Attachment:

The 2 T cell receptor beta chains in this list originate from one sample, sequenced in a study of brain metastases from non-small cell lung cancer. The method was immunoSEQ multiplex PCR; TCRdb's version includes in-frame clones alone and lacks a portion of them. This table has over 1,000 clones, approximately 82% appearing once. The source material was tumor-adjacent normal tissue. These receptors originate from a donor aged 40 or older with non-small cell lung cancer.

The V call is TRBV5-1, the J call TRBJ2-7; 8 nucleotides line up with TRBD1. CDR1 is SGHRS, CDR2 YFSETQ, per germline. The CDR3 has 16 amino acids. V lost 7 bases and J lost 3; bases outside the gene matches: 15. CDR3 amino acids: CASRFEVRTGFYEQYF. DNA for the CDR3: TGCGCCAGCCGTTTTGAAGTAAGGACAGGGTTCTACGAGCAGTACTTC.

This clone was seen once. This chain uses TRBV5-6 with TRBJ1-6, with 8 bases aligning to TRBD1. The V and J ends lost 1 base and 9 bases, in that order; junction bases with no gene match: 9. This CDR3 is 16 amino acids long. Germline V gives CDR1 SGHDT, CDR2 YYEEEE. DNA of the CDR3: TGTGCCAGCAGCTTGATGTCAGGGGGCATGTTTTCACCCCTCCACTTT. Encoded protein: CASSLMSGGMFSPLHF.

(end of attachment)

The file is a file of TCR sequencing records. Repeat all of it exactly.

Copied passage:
The 2 T cell receptor beta chains in this list originate from one sample, sequenced in a study of brain metastases from non-small cell lung cancer. The method was immunoSEQ multiplex PCR; TCRdb's version includes in-frame clones alone and lacks a portion of them. This table has over 1,000 clones, approximately 82% appearing once. The source material was tumor-adjacent normal tissue. These receptors originate from a donor aged 40 or older with non-small cell lung cancer.

The V call is TRBV5-1, the J call TRBJ2-7; 8 nucleotides line up with TRBD1. CDR1 is SGHRS, CDR2 YFSETQ, per germline. The CDR3 has 16 amino acids. V lost 7 bases and J lost 3; bases outside the gene matches: 15. CDR3 amino acids: CASRFEVRTGFYEQYF. DNA for the CDR3: TGCGCCAGCCGTTTTGAAGTAAGGACAGGGTTCTACGAGCAGTACTTC.

This clone was seen once. This chain uses TRBV5-6 with TRBJ1-6, with 8 bases aligning to TRBD1. The V and J ends lost 1 base and 9 bases, in that order; junction bases with no gene match: 9. This CDR3 is 16 amino acids long. Germline V gives CDR1 SGHDT, CDR2 YYEEEE. DNA of the CDR3: TGTGCCAGCAGCTTGATGTCAGGGGGCATGTTTTCACCCCTCCACTTT. Encoded protein: CASSLMSGGMFSPLHF.